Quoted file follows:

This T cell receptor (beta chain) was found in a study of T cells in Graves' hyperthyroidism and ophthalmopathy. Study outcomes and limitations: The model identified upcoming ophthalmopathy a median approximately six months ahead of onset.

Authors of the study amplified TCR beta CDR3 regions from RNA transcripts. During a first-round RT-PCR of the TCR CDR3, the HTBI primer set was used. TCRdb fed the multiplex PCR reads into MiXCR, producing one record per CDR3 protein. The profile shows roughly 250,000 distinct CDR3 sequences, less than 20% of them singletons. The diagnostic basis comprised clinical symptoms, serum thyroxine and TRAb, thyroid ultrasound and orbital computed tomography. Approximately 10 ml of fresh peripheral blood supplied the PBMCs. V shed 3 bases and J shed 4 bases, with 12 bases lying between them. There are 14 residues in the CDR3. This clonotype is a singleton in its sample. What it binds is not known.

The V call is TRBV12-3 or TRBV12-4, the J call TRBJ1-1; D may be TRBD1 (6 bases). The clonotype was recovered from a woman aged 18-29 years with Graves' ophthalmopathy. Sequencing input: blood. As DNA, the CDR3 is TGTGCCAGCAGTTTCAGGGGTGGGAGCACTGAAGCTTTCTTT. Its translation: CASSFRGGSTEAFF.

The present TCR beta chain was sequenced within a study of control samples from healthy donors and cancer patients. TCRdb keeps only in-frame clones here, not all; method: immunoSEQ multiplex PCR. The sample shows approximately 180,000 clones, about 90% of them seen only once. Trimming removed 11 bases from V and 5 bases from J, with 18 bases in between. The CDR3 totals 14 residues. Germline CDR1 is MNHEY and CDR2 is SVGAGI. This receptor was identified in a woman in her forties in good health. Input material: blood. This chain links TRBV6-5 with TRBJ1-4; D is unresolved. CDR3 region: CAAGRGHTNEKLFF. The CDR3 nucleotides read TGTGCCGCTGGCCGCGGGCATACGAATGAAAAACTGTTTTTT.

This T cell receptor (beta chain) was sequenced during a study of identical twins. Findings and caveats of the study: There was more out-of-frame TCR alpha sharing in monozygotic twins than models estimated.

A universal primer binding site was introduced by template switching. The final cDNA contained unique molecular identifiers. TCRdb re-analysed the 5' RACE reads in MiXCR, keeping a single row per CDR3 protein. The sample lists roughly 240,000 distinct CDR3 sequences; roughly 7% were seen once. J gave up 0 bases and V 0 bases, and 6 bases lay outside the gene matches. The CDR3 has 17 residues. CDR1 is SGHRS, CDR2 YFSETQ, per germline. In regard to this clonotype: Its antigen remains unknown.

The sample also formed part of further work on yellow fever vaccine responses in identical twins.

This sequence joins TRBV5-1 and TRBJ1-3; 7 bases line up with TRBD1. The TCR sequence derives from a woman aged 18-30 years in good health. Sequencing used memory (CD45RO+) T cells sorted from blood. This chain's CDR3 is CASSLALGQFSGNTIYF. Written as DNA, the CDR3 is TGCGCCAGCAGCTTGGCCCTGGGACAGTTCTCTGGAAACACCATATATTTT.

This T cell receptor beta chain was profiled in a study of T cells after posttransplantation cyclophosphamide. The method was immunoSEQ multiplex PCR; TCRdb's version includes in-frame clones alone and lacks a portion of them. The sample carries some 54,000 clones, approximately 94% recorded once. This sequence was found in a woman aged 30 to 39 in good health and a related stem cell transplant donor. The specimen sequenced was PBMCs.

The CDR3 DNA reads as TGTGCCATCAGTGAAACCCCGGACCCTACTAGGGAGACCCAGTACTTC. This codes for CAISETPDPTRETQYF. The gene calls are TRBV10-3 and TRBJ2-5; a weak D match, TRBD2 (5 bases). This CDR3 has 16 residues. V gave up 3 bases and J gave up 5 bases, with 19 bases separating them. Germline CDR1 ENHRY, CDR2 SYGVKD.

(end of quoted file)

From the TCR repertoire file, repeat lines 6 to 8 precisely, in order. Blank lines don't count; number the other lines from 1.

A universal primer binding site was introduced by template switching. The final cDNA contained unique molecular identifiers. TCRdb re-analysed the 5' RACE reads in MiXCR, keeping a single row per CDR3 protein. The sample lists roughly 240,000 distinct CDR3 sequences; roughly 7% were seen once. J gave up 0 bases and V 0 bases, and 6 bases lay outside the gene matches. The CDR3 has 17 residues. CDR1 is SGHRS, CDR2 YFSETQ, per germline. In regard to this clonotype: Its antigen remains unknown.

The sample also formed part of further work on yellow fever vaccine responses in identical twins.

This sequence joins TRBV5-1 and TRBJ1-3; 7 bases line up with TRBD1. The TCR sequence derives from a woman aged 18-30 years in good health. Sequencing used memory (CD45RO+) T cells sorted from blood. This chain's CDR3 is CASSLALGQFSGNTIYF. Written as DNA, the CDR3 is TGCGCCAGCAGCTTGGCCCTGGGACAGTTCTCTGGAAACACCATATATTTT.